In the screen shot (top) my percussion track is now conformed with 100 percent strength (I like Krautrock), and you might be able to see that there are now obvious gaps between some of the regions. This can cause problems if you can hear obvious dropouts in the background room sound, and a good manual editor would sit and trim back the start of each region so that everything is joined up, possibly using fades to stop clicks or glitches. This is automated in Beat Detective in the Edit Smoothing mode. There's no great science to using this section: the next screen (bottom of previous page) shows a close-up after I hit Smooth with 'Fill and Crossfade' selected. Ingeniously, this function thinks to add Sync Point arrows at the point of the original cut, so if you go back and change the quantising the hits will be referenced, rather than the starts of the newly trimmed regions.

Quick Tips

If you're using Logic 6.1 with Digidesign hardware, you should download an updated DAE (Digidesign Audio Engine) file from This fixes a couple of problems, including Audiosuite plug-in compatibility. The download is just the single DAE file, which you must manually drop in the right place, replacing the old version. The correct directory is Macintosh HD/Library/Application Support/Digidesign/.

Pro Tools TDM software has an 'auto-fades' feature, otherwise known as the 'lazy editing' option. This is activated in the Preferences (Operation pane) by specifying an auto-fade length of up to 10ms (0ms is 'Off'). Pro Tools will automatically fade in and out of regions during playback, hopefully eliminating any clicks or thumps that might exist after you've been hacking and moving stuff around. Be aware that this only occurs on playback, so if you Consolidate or Audiosuite something, or move to a system with auto-fades switched off, you might hear problems that weren't there before.

When arranging it's common to repeat and loop regions using the Command+D (Ctrl+D on Windows) Duplicate command. What you might not be aware of is that this doesn't only work on whole regions. For example if you have a particular short sound at the start of the bar, and you want to repeat it across several bars, switch to Grid mode, and drag a selection across the region and the blank space to the end of the bar. Duplicate will include the empty space when it loops your selection, rather than butting each copy of the region up to the original.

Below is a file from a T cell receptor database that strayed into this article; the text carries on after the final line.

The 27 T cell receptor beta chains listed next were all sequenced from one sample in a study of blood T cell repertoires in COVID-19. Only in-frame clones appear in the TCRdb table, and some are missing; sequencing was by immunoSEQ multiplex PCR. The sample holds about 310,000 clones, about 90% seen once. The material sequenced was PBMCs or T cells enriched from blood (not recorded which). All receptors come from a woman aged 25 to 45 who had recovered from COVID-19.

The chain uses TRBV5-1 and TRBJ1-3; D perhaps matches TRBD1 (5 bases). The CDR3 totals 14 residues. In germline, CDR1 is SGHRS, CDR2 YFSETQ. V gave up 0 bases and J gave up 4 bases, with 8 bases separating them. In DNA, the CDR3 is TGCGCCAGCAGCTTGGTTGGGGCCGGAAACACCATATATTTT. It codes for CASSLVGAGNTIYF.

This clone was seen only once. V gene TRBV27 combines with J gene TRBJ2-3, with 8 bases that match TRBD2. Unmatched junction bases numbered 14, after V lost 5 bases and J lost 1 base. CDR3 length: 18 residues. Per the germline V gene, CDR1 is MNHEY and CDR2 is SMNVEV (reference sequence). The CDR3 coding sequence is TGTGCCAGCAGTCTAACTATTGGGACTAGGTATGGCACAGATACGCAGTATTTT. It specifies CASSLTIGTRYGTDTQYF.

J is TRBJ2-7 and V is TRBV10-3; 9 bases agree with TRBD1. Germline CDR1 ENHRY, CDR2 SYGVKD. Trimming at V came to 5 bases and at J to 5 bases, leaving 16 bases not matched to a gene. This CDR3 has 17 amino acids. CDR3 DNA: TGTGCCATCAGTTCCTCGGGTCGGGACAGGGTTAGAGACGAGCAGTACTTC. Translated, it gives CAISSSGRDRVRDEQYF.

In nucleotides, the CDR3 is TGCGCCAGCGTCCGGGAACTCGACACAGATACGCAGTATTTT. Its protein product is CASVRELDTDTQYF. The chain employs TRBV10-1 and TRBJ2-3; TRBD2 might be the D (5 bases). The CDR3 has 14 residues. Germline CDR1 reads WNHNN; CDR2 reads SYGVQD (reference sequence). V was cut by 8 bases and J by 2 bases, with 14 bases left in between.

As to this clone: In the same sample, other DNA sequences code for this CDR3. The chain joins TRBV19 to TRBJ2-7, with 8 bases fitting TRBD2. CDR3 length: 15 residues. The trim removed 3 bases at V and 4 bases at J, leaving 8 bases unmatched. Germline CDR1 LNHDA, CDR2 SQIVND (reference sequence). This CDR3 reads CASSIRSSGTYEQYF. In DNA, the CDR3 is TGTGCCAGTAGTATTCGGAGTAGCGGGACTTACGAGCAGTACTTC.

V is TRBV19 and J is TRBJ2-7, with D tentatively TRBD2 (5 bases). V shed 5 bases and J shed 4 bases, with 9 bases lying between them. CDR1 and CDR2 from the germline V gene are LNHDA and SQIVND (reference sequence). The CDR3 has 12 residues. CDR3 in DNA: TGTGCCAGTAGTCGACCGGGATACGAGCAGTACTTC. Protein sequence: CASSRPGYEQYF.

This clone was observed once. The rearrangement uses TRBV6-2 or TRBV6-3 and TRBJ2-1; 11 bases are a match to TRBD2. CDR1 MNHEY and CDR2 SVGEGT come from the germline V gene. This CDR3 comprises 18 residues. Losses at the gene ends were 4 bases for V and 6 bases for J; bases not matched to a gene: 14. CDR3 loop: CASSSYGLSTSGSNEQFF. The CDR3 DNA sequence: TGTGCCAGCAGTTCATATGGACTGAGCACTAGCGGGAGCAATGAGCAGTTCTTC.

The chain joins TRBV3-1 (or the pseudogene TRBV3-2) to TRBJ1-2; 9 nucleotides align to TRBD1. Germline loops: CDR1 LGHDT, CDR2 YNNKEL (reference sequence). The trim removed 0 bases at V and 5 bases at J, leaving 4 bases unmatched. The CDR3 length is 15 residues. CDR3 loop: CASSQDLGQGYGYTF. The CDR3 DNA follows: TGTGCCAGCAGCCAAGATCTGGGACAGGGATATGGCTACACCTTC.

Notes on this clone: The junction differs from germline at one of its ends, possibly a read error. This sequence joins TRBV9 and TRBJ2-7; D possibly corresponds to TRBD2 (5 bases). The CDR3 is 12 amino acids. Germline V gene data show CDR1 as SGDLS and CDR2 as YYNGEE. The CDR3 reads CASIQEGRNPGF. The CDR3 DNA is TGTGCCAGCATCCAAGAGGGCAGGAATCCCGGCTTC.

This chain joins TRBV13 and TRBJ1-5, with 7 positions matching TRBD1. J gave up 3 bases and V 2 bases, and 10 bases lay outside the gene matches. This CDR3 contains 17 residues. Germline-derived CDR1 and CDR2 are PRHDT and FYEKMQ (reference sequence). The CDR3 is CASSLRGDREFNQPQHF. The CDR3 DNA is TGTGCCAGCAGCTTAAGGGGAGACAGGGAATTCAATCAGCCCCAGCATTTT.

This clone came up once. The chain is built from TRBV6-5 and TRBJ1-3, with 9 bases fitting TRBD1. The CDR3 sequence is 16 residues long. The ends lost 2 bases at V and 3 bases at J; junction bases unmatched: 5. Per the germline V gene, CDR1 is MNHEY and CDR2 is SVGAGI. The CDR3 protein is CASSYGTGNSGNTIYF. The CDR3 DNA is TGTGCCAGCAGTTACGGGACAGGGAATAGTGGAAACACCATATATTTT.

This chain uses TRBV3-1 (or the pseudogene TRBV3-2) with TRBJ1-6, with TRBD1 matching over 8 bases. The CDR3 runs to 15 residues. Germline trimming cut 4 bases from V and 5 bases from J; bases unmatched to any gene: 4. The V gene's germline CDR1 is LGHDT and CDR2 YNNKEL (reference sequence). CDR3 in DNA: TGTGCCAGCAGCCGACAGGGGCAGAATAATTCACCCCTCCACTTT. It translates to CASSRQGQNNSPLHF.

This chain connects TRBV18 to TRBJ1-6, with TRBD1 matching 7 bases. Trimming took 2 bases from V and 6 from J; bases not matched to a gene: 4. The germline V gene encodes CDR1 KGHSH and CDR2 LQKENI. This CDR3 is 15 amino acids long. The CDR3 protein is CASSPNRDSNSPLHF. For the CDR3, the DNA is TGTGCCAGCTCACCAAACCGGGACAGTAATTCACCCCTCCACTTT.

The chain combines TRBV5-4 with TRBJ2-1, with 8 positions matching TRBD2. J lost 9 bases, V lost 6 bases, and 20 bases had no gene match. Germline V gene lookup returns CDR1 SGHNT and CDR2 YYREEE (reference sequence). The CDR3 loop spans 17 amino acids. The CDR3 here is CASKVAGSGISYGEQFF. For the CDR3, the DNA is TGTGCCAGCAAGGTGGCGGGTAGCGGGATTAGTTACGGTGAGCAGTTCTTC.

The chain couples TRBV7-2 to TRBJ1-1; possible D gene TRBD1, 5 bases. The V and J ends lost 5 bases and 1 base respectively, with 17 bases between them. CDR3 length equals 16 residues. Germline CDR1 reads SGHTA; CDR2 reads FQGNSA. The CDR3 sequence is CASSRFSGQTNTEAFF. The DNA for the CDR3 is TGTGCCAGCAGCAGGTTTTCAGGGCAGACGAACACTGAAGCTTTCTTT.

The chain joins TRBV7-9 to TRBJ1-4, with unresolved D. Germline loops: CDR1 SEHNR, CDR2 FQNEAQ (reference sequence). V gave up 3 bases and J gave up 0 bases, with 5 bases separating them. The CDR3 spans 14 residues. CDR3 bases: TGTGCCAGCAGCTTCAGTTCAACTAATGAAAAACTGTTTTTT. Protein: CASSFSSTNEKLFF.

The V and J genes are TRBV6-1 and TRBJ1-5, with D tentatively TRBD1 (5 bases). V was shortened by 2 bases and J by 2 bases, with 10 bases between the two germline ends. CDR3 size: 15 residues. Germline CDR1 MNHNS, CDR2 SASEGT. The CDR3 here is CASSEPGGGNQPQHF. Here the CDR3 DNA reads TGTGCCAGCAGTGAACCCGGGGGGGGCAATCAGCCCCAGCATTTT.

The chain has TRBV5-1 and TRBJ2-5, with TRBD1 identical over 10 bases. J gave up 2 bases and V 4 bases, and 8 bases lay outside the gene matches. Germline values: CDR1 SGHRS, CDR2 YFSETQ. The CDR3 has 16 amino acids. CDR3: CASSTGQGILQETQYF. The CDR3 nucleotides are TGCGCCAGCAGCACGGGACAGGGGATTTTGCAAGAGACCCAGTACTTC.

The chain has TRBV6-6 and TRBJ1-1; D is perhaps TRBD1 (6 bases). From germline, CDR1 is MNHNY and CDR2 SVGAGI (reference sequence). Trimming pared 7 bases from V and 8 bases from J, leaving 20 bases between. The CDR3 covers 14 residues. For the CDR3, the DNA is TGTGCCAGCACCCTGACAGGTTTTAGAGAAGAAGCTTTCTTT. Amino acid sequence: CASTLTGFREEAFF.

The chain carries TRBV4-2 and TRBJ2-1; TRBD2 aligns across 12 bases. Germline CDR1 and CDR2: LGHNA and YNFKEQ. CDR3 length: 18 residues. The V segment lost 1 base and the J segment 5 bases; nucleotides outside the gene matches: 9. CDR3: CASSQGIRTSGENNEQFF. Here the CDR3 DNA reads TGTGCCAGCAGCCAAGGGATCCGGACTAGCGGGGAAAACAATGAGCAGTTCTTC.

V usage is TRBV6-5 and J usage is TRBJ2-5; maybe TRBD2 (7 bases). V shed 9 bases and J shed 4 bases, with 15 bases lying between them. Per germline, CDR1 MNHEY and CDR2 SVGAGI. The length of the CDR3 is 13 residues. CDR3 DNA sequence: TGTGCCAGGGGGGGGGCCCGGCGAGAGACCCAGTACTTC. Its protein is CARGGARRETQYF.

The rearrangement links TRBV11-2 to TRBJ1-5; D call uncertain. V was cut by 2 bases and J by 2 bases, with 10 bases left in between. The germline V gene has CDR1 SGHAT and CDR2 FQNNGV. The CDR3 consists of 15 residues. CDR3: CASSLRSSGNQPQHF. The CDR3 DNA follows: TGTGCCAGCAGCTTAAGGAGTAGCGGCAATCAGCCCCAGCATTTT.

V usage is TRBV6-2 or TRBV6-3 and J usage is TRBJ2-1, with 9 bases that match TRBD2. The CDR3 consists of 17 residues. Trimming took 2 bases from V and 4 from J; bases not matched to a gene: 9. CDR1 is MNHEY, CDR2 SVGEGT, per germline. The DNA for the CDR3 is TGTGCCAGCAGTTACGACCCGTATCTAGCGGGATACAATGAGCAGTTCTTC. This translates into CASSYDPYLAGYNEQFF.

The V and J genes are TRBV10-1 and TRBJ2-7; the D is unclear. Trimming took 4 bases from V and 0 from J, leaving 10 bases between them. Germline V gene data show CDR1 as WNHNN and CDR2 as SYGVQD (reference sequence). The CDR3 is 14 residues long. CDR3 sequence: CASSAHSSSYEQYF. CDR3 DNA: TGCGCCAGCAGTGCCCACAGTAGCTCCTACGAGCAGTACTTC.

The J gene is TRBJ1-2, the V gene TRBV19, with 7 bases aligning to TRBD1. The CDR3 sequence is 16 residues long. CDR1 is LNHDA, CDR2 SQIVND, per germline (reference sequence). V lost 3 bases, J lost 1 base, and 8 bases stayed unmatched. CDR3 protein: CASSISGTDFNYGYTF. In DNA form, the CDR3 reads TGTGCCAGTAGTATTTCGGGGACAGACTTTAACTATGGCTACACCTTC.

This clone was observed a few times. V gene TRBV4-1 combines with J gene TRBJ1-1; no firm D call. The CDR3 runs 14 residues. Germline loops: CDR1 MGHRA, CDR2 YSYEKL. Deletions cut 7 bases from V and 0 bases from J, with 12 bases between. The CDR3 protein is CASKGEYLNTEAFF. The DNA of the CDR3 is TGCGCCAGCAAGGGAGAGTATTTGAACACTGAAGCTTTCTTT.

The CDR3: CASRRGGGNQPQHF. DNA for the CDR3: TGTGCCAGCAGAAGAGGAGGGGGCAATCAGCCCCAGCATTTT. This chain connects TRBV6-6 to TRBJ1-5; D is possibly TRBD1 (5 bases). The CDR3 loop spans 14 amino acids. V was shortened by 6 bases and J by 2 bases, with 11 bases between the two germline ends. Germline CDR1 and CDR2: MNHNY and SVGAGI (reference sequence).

Multitrack & Multi-miked Drums

Things get a little more complicated when you have recorded drums across a number of tracks. First off, it's important that you treat everything as one, because if you start moving tracks around with respect to one another you will introduce phasing or flamming between the spill on different mics. If you just select across a number of tracks and start playing with the hit detection, Beat Detective analyses all tracks at once, and then always applies all cuts across all tracks. This is probably not going to work, as you might get the same hits detected twice across different tracks due to delays between the mics. There are a couple of options here. The simplest is to just use one track to detect your transients, and then apply the results to all the other tracks. For example, you can select the kick drum track and set your sensitivity to just pick up the kicks, then extend your selection across the other tracks (by shift-clicking or using the selection cursors shortcuts) for separation. All tracks will now get quantised by the same amount, avoiding some possible problems.

Collection mode allows you to amalgamate the transient information from several multitracked parts.Collection mode allows you to amalgamate the transient information from several multitracked parts.However, if moving everything at the kick points is not enough to tidy up the overall performance, it's possible to do some fine-tuning. On a small selection it would be feasible to select across all the tracks, make sure everything you need is detected, then manually remove any cut markers that are doubled up before you Separate. It's important that you always keep only the earliest detection marker for any given hit (which will be on the closest mic) as this ensures the hit will get moved the same on all tracks without being cut in half on some tracks.

In fact Beat Detective has yet another automated process for performing something like this: the Collection Mode option. When using Collection mode, you analyse and detect each drum track one at a time, adjusting your detection settings each time. After each detection you add the cut markers to a pool which will later be applied to all tracks. To do this, select just one track at a time, switch Beat Detective's Separate page into Normal detection mode and make your detections. Then switch to Collection mode and choose Add Unique Triggers. Switch back to Normal mode, select just the next track and repeat for each drum channel. Finally, stay in Collection mode and select all the tracks concerned. You'll see all your cut markers across all tracks, colour-coded according to which track generated them (see screen shot above). Crucially, Beat Detective will discard cuts that are very close together, assuming they are caused by spill, keeping only the earliest one in each case. You can now hit Separate to slice up the whole performance in the most safe and optimal way.